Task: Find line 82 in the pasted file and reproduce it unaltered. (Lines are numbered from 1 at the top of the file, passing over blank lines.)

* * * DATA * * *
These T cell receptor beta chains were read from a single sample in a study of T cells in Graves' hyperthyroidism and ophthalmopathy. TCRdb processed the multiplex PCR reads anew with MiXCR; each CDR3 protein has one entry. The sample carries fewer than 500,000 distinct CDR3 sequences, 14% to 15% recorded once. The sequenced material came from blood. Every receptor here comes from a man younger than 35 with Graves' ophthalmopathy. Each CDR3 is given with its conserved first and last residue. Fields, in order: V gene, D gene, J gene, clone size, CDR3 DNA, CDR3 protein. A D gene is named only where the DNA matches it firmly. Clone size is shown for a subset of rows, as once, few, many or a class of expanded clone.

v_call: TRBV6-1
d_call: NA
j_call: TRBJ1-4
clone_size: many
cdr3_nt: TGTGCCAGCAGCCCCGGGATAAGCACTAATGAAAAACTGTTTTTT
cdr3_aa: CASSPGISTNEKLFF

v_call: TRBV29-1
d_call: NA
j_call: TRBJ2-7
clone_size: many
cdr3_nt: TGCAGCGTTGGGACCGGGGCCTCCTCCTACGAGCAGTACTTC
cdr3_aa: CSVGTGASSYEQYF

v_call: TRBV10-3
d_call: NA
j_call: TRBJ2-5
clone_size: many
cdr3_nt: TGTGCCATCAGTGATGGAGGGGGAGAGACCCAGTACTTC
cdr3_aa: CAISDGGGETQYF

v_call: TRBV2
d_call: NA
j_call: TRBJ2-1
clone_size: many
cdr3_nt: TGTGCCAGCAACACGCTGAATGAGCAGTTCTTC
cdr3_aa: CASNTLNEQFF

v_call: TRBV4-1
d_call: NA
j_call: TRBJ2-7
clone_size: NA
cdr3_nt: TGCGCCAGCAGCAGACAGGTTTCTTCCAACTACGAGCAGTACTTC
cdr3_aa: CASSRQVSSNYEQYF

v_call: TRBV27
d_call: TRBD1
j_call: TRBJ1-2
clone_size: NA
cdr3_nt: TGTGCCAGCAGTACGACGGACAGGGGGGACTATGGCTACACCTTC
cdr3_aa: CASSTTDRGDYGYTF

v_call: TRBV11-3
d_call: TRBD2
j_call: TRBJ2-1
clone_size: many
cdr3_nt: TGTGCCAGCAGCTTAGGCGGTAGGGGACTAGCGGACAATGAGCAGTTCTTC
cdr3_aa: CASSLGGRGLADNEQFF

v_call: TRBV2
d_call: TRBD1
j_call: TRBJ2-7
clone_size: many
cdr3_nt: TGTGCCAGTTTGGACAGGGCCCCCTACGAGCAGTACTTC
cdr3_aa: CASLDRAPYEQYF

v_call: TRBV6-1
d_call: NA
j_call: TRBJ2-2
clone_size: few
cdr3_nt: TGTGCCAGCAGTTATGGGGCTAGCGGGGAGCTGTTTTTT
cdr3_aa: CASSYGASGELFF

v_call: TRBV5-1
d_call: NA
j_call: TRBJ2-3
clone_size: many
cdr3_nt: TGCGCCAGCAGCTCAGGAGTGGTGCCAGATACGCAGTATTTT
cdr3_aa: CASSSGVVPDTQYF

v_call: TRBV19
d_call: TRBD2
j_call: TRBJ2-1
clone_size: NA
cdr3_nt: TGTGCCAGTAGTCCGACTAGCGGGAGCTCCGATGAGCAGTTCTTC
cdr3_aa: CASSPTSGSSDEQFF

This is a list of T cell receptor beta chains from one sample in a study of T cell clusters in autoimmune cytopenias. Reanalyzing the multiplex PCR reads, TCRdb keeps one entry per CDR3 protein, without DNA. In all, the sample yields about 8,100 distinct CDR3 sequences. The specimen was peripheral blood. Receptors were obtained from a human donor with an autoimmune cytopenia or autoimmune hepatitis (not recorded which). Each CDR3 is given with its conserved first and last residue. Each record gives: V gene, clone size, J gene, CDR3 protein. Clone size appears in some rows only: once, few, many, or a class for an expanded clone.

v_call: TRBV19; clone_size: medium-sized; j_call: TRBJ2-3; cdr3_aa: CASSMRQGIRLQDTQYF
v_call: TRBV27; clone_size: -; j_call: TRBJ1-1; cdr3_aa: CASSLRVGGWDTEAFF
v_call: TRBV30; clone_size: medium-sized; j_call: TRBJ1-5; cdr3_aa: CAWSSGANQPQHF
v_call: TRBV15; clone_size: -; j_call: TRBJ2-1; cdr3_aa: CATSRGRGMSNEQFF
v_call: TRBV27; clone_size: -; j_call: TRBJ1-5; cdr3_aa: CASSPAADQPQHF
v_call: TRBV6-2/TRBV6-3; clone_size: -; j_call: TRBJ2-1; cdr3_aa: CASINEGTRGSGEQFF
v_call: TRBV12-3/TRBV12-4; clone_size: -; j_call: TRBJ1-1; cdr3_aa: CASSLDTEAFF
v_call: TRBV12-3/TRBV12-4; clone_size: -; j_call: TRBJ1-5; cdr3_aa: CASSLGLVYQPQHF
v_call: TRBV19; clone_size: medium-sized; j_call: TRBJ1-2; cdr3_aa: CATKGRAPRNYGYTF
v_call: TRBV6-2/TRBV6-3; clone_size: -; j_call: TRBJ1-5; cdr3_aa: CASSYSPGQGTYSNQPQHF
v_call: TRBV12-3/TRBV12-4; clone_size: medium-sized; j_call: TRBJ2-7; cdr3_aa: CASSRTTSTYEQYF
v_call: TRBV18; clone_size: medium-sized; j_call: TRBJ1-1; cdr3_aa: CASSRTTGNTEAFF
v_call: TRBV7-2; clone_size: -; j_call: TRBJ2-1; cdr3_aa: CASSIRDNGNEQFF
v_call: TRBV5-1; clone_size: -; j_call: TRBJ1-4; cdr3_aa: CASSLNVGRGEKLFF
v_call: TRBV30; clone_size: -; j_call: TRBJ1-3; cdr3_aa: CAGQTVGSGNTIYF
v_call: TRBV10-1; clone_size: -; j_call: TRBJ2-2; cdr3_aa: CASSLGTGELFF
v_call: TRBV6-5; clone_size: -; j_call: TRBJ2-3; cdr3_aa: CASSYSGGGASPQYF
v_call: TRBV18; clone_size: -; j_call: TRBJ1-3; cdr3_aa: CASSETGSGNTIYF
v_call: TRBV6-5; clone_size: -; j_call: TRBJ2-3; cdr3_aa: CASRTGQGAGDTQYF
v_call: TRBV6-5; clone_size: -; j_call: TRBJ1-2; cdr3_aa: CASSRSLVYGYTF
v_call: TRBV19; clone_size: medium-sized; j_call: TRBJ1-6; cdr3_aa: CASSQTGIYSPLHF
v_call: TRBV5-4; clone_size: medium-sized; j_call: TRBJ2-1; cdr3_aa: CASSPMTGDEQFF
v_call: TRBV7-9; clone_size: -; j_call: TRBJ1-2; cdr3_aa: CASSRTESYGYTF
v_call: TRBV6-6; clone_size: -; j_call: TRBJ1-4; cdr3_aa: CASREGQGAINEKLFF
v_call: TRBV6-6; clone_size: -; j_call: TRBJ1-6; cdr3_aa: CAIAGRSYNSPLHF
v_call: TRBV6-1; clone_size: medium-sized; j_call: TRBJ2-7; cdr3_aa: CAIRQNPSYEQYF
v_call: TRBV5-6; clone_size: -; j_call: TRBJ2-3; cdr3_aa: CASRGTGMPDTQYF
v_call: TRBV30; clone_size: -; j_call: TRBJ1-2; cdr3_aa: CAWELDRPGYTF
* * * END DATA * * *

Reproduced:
v_call: TRBV5-1; clone_size: -; j_call: TRBJ1-4; cdr3_aa: CASSLNVGRGEKLFF